“Students comment that both a realistic, in-person presence and the fact that hologram speakers were able to interact with students by asking and answering questions, contributed to their feeling of strong engagement during the seminar,” says Nai Li, Imperial College Business School educational researcher. “Students believe that these concepts are linked, the more realistic in-person instructor presence afforded by the holographic videoconferencing fostered engagement, which made the seminar more enjoyable. 

“Instructors also stated their experience to be a positive one, supporting the premise that holographic videoconferencing can facilitate and enhance the delivery of presentations. One advantage offered was that holographic videoconferencing technology provides an experience closer to that of a face-to- face presentation and that this enhanced communication.” 

But the surveys also suggest that the novelty is a big factor. 

“Almost all students reported that the first time they ever attend a holographic event, a positive response arising from a sense of novelty was present,” Li says. “This may suggest that benefits of holographic videoconferencing may be short term.  

“However, we argue that benefits relating to the enhanced degree of teaching presence will be sustained. In particular, the use of holographic videoconferencing increased students’ sense of ‘teaching presence’: a component of the Community of Inquiry Framework shown to aid motivation and engagement.” 

Imperial uses technology from ARHT, which is heavily focused on the education market. But the company is also getting a lot of traction in the enterprise market. 

“It’s not about having a one-off ‘wow’ moment: ‘Okay, we’ve done a hologram,’” O'Reilly says. “The real application is when we overcome a business issue that they have, so they want to use it again and again and again.” 

Creating an illusion 

The term “hologram” is a catchall for a wide variety of techniques, such as Pepper’s Ghost. So for integrators and other AV firms that want to add holography to their portfolio, one obvious consideration is how each vendor achieves the effect.  

“The hologram technology we have requires a very different and more precise setup compared with traditional methods of videoconferencing or remote presentation systems,” says Andrew Parry, Imperial College Business School online learning video producer. “The capture space itself needs a minimum distance of about 8 m between camera and subject so that lens distortion can be minimised or eliminated altogether.  

“The height of the camera is also important. The camera needs to be positioned close to the floor tilting slightly up at the subject. These two things ensure that the final result at the display end is an accurate representation in terms of body shape and dimensions.”  

Lighting is also important. 

“You’re trying to create a clear outline around the subject so that they stand out from the black drapes arranged behind—and therefore produce a clearly defined image on the display screen,” Parry says. “There are four lights placed behind the subject which backlight everything, including shoes. There are also two lights arranged in front of the subject. There’s an optional light that can be used above the head if you want to enhance the effect further.”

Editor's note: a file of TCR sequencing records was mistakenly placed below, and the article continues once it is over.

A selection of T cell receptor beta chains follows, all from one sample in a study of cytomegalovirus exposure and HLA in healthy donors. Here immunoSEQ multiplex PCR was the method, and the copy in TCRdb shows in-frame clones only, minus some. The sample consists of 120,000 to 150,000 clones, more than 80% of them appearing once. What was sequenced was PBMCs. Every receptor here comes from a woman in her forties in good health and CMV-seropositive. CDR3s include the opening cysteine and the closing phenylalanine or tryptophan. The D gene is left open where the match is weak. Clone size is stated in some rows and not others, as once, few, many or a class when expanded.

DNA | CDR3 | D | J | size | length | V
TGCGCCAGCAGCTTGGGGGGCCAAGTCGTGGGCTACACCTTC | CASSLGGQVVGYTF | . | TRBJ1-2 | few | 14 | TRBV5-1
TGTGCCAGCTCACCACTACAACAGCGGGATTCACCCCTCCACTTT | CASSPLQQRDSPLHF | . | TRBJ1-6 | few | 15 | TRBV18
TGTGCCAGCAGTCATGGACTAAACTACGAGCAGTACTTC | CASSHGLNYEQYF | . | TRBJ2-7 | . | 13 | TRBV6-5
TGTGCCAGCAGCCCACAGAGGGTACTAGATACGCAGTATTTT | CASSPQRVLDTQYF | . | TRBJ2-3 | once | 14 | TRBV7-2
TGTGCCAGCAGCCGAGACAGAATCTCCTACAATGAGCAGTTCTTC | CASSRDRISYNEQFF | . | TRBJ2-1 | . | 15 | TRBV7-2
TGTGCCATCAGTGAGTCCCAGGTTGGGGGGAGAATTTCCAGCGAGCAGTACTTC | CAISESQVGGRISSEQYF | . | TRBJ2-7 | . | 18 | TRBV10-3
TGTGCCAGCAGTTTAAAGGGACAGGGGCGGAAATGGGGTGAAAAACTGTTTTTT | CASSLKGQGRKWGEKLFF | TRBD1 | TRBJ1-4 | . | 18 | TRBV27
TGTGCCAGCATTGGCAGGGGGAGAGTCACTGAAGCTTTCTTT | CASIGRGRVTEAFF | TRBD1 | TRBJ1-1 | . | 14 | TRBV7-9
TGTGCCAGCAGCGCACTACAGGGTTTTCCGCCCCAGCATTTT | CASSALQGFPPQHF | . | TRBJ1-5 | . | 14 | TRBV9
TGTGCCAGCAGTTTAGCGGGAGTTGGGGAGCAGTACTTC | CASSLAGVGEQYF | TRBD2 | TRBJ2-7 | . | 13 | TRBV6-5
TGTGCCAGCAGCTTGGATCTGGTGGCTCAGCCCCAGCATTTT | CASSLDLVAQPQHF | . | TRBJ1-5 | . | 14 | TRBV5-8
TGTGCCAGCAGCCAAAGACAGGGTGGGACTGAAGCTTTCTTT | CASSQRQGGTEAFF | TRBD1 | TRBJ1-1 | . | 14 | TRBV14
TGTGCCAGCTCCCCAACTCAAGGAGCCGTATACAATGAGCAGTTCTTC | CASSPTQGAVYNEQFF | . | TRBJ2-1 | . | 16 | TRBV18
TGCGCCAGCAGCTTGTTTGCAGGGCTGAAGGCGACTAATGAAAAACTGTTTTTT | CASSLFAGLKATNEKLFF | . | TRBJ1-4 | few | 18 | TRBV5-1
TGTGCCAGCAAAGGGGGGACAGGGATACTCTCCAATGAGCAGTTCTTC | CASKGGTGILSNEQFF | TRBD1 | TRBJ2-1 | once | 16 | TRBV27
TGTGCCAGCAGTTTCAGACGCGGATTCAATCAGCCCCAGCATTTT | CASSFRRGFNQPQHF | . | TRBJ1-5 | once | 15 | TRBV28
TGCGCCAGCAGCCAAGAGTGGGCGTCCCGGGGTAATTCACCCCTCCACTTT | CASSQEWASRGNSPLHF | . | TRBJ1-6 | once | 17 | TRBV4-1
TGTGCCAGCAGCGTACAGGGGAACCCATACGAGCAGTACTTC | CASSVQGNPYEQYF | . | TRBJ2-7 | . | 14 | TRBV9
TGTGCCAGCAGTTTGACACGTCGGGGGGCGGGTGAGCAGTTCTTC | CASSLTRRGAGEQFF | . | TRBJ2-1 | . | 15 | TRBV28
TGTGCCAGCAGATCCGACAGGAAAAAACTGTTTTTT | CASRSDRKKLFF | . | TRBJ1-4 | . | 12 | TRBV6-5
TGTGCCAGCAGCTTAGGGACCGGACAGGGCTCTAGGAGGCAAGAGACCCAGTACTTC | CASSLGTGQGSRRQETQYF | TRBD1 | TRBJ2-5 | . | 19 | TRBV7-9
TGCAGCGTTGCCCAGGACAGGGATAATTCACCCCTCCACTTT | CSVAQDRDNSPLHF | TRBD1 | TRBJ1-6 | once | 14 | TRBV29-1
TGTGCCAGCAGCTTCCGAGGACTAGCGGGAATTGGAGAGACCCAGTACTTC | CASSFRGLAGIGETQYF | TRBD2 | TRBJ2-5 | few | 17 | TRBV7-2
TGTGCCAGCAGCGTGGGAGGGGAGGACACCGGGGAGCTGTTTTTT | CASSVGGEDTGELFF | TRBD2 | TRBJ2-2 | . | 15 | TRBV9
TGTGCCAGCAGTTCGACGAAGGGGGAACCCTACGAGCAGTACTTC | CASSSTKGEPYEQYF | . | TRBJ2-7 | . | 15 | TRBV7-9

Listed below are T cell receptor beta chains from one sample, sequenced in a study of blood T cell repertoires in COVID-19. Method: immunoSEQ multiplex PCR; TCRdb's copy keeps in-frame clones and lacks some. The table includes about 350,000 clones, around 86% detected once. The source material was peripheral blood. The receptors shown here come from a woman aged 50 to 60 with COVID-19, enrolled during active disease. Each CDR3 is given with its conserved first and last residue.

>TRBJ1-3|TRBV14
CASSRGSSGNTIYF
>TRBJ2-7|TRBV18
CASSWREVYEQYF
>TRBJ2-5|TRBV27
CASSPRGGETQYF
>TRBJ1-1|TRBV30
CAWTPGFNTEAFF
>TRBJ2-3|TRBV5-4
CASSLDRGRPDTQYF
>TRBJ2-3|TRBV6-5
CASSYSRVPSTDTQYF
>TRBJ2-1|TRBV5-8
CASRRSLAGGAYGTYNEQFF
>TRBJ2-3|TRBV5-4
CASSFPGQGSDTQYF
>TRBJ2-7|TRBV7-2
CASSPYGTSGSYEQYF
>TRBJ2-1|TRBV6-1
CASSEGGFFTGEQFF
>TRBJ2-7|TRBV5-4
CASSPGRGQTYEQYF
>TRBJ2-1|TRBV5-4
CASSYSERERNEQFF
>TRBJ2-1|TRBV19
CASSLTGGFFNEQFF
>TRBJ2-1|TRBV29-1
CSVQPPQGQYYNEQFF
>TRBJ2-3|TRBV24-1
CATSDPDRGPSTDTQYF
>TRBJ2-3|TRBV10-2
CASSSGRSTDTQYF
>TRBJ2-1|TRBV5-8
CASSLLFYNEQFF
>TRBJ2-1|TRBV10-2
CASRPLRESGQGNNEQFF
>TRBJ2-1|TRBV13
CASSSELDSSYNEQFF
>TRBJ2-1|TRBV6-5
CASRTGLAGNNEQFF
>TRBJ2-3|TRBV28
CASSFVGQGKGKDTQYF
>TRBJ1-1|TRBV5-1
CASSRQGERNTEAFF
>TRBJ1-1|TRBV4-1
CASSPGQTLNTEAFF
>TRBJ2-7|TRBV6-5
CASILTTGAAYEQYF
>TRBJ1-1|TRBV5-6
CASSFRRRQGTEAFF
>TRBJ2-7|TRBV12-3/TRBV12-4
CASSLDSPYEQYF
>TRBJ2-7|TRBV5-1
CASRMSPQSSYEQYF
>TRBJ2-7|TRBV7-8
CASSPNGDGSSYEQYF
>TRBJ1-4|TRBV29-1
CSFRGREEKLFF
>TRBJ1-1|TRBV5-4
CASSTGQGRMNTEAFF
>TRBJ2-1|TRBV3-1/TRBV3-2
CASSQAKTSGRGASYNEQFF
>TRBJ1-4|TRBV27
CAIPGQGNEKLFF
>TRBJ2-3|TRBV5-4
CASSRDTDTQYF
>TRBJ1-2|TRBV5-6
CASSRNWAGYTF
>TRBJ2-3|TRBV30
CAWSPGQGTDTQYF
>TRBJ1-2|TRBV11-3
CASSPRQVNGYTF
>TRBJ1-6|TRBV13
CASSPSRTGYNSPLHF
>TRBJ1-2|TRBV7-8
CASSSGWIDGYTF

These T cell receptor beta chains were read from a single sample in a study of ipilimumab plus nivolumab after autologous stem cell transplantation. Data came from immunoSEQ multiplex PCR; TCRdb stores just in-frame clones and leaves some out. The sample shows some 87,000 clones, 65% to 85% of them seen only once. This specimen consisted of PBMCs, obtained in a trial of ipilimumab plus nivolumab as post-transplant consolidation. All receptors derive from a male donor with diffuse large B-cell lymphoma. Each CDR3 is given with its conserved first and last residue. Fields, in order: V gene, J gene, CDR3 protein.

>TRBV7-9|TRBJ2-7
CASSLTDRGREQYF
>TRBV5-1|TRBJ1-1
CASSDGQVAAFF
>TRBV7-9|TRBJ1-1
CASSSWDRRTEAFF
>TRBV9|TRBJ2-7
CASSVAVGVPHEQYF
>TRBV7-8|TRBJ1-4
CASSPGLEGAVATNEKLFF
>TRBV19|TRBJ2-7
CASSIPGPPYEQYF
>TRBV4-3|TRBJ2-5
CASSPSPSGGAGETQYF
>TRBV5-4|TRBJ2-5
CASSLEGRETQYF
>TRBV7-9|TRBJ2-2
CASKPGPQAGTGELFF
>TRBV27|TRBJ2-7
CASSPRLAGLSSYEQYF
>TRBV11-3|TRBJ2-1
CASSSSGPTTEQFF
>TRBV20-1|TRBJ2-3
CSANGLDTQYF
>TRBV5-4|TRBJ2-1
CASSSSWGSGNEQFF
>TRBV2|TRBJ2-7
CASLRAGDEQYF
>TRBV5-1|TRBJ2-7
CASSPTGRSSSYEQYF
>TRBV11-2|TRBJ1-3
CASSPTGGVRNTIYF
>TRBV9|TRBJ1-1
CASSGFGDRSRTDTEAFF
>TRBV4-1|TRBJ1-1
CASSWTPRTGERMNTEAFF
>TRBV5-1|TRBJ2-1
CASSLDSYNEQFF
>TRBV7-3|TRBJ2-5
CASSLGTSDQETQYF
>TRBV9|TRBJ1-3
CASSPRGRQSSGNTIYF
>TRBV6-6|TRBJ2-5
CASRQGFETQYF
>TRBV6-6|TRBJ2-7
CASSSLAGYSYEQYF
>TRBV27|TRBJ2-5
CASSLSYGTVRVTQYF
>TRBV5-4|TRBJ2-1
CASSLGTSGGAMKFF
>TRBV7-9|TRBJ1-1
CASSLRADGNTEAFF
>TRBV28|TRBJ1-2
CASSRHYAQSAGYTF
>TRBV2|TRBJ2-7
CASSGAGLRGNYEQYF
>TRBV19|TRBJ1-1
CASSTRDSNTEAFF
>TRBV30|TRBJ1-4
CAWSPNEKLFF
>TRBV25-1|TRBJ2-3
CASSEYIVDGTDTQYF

“It should be noted that the speaker should be instructed to avoid wearing dark clothes as this will be more difficult to light.  Much like the way a greenscreen works, any areas of pure black will become invisible once projected onto the display screen. Although not as straightforward as a Skype or Zoom call, I’d expect the technology to one day find a way of miniaturising so that it becomes a more commonplace method of communication. 

Another approach is Euclideon’s Arcade Table, which uses lasers to create the holograms. Users wear sunglasses that filter the light in a way that makes the holograms appear to float about 90cm off the table’s surface. 

“The darker the space, the better the hologram,” Dell says. “Holograms are still projected, like your normal light-based projectors. The only difference is that we use lasers, but the same principles apply. If you project in a darker room, it will result in the picture having more clarity and being more attractive; whereas if you project in a lighter room, it will result in the picture appearing more faded.” 

One unique aspect of Euclideon’s technology is that it uses artificial intelligence (AI) programming to speed up hologram development.  

“We are the only game company in the world that does not have a single human programmer in our game division,” Dell says. “In the past year, we created 15 holographic arcade games with a team of just seven people.”  

Artists and designers answer questions about what the finished product should look like, and the AI writes the code. 

“We gathered information and explored many different games and simulations, and narrowed all the given information into roughly 270 simple questions,” Dell says. “People believe that there is a lot more than that, but there really isn’t.  

“An example of such a question would be, ‘What happens if this object; touches another object with ‘type misc.?’ So if an object is given ‘type-bullet,’ and you have said, ‘dinosaur,’ if the dinosaur touches type-bullet what would happen? We found that our artists that had no programming experience whatsoever, had no trouble with answering these questions, and then figured that they had the ability to handle a project completely alone.”  

As with many technologies, customers sometimes surprise vendors with use cases they didn’t expect being a good fit for holograms.  

“When it comes to our business tables, we have had customers that have wanted to track certain things live, such as cars or aeroplanes flying in,” Dell says. “We didn’t overly anticipate that this was the one of the intended uses.  

“Another surprise was food. It was a very interesting use case. Personally, it frustrates me when I visit a new restaurant, look at a menu and have no idea what the description entails or what the food looks like. It would be great if I could see my food before I order it. With the technology that we have, we are able to do this.”